We will set up an international collaboration to continue our pioneer work to synthesize the first re-coded eukaryotic genome (the Sc2.0 project):

    The famous quote from the physicist Richard Feynman ??What I cannot create, I do not understand?? demonstrates well that the ultimate understanding of the nature will lead to the ability of creating new matters, and in turn the creation will contribute to a better understanding. Biology is now undergoing a transition from the age of deciphering DNA sequence information of the genome of biological species to an age of building synthetic genomes to better understand the principles of life. This transition has been formalized as a new discipline referred to as ??Synthetic Biology?? (SynBio). Despite its early stage, SynBio has already shown great potential to make significant scientific breakthrough, which will improve the living conditions of human beings. For example, engineering metabolic pathways of yeast to produce the antimalarial drug precursor artemisinic acid; using engineered microorganisms to convert biomass to biofuel as a replacement of fossil fuel; and utilizing engineered bacteriophage as adjuvants for antibiotic therapy. In early 2010, the Venter Institute reported that they have designed and chemically synthesized a near-native mycoplasma mycoides genome (JVCI-syn1.0, 1.08M base pair), and successfully used this synthetic genome to replace the natural genome of a M.capricolum cell to take over the control of this bacterial cell using a technique called ??genome transplantation.?? The ability to design and synthesize synthetic genomes opens up the possibility to develop microbial solutions to societal problems such as energy crisis. In collaboration with several labs around the world, we are contributing to the largest synthetic biology project ever - the Sc2.0 project (Dymond JS, Nature, 2011):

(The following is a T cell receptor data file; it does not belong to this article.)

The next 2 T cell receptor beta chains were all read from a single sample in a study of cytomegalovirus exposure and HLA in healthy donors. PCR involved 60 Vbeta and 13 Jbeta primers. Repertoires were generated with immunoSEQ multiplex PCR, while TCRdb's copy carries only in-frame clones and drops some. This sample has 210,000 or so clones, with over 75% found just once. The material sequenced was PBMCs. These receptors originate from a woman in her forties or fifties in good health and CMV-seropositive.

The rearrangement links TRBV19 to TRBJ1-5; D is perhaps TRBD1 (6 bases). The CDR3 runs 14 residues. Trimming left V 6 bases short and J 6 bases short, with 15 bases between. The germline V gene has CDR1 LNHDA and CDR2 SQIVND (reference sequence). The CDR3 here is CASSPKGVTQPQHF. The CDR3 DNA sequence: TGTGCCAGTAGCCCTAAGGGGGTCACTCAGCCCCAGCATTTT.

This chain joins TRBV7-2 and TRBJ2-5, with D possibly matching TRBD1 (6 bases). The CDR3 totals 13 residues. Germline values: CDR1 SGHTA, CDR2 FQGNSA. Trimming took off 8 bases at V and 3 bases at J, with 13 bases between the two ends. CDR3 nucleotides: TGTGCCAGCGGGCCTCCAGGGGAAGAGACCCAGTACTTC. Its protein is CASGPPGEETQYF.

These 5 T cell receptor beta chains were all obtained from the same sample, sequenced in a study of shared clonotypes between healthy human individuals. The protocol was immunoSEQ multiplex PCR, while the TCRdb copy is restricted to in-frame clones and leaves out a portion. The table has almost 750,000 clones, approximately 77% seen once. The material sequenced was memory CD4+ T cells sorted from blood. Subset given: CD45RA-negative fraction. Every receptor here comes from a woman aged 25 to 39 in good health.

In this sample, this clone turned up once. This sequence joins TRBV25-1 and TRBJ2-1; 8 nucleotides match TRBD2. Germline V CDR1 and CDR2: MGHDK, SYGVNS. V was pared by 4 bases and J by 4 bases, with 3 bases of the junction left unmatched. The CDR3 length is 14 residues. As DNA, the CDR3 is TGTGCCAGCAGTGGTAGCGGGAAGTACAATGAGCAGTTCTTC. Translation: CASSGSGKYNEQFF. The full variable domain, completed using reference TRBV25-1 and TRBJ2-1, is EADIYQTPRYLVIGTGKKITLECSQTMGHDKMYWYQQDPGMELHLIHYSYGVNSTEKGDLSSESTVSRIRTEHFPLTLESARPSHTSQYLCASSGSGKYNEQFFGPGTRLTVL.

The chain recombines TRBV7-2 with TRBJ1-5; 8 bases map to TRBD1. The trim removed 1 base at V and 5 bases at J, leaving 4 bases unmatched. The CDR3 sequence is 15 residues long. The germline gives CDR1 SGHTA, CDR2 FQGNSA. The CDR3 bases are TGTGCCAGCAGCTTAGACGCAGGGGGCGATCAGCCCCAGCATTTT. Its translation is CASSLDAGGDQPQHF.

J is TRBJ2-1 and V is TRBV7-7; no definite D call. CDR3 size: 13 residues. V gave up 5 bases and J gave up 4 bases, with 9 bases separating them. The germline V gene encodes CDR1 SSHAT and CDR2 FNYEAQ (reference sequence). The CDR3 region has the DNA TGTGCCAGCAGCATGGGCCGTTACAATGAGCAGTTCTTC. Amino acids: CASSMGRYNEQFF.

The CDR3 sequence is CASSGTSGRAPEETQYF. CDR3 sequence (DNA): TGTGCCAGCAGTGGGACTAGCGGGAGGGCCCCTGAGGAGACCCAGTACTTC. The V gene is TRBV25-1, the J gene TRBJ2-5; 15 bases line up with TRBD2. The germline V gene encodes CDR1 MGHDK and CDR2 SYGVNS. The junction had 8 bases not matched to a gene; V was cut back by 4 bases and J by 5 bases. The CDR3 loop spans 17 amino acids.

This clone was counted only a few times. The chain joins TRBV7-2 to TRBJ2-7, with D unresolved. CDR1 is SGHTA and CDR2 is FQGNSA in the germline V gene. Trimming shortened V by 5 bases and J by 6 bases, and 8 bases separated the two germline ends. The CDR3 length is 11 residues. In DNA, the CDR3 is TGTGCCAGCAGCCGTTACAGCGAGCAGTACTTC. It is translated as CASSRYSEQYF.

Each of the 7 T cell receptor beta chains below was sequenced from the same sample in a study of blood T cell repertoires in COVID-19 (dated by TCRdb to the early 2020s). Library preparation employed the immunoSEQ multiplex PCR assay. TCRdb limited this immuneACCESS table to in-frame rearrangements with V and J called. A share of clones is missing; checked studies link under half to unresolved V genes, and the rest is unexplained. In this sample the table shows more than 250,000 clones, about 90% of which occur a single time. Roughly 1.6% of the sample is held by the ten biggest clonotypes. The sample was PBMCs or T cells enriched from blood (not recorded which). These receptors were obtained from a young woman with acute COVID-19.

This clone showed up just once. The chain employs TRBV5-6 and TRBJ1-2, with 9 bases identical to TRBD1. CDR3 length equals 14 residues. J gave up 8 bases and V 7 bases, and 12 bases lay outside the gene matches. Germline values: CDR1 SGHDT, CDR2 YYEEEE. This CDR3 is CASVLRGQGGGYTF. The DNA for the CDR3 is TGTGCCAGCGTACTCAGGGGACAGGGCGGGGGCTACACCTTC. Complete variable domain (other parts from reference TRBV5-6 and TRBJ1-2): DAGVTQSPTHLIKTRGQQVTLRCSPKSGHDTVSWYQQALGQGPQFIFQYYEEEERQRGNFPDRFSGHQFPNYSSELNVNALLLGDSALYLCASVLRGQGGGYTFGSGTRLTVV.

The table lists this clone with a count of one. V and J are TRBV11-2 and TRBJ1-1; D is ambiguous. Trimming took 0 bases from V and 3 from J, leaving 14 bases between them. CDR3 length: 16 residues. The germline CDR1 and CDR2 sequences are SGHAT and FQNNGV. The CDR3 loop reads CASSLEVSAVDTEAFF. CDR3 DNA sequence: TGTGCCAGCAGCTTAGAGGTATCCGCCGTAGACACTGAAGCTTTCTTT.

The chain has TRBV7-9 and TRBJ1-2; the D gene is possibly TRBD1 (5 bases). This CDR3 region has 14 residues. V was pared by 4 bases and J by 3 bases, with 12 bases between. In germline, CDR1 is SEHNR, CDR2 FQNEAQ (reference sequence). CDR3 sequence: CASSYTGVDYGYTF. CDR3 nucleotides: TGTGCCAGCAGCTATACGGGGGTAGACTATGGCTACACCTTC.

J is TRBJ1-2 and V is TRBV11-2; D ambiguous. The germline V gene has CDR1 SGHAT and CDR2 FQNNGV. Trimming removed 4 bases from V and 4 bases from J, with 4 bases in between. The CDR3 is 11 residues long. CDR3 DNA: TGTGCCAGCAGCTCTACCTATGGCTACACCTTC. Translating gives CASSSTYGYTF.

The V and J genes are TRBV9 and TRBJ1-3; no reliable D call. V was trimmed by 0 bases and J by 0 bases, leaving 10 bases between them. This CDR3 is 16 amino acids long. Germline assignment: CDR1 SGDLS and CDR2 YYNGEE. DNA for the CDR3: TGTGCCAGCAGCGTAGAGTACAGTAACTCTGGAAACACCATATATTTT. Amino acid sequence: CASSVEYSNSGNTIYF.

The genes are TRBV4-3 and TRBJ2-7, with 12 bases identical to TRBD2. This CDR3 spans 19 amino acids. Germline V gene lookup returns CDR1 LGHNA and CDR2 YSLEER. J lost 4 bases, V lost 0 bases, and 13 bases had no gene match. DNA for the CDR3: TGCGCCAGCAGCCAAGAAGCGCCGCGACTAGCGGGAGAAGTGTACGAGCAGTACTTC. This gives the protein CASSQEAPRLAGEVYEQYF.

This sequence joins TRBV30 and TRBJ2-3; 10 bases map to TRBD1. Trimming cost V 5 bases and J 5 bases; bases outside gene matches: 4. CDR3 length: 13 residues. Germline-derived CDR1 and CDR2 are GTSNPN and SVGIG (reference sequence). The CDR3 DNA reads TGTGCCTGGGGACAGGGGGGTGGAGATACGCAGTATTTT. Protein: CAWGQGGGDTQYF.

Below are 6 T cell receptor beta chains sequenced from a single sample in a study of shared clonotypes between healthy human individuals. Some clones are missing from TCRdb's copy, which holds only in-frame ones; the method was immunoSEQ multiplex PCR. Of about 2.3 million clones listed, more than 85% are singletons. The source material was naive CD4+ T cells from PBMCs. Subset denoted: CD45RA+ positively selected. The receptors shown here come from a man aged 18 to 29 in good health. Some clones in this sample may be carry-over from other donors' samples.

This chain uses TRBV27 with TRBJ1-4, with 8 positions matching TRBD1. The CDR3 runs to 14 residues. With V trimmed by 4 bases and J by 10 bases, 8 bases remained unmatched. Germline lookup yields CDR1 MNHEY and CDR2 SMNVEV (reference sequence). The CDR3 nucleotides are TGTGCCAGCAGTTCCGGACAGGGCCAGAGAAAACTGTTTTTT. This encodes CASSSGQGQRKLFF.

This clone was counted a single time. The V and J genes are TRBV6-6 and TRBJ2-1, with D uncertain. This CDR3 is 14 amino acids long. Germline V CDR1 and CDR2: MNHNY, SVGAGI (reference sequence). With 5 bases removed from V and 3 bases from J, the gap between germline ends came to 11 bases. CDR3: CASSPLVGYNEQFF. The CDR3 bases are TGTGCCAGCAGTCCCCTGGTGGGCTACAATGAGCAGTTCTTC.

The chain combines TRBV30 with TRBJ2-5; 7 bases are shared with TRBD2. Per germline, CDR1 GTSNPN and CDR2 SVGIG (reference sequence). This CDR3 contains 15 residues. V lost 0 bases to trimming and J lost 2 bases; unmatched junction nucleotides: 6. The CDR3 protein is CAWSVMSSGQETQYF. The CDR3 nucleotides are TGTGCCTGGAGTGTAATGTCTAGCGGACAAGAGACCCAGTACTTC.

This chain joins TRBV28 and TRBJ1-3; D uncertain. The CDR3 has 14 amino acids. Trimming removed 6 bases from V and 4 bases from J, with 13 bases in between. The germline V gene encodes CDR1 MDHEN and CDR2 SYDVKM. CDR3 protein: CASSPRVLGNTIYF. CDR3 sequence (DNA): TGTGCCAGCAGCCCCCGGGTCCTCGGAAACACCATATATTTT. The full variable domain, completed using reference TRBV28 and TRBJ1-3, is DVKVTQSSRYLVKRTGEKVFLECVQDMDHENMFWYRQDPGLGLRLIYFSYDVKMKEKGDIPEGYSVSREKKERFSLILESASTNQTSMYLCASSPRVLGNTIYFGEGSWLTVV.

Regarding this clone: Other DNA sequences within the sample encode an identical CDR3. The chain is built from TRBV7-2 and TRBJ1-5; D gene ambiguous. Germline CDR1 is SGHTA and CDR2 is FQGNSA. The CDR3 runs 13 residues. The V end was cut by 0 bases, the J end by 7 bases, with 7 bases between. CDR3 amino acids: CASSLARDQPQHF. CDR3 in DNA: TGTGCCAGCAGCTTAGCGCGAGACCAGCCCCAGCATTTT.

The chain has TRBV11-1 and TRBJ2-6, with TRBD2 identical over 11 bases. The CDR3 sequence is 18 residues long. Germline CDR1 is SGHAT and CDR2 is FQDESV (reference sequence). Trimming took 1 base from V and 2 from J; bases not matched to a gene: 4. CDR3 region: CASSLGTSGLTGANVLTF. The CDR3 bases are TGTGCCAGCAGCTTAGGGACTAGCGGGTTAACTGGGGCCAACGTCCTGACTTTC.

1. We will develop methodology to reduce the cost of oligo synthesis. The major bottleneck to limit large-scale gene synthesis at current stage is the cost to make oligoes. In addition, the error rate in oligo synthesis prevents us from making high-fidelity long DNA sequences from oligoes. Recently the Church lab at Harvard published a serial of papers to overcome these limitations. Based on these results, we will develop a protocol to apply these methods in our whole chromosome synthesis and eventually an automatic, high-throughput method to expedite the synthesis process and reduce the cost.
  2. We will design, synthesize and assemble yeast Chromosome XII. Due to our special interest in ribosomal RNA gene region, we will focus on the synthesis of Chromosome XII, which is the largest chromosome in yeast (~2 million base pairs). About 50% of the chromosome is composed of ribosomal RNA genes, which includes 100-150 copies of repetitive sequences. We will work on the rDNA repeat at first by replacing the genomic copies of rDNA gene with the synthetic ones. Then we will redesign the chromosome aimed at a) maintaining a wild-type phenotype, b) producing a more stable genome by removing the destabilizing elements such as transposons, c) embedding elements designed to maximize future genetic flexibility such as recoding the stop code TAG to TAA and the incorporation of symmetrical loxP sites throughout the chromosome.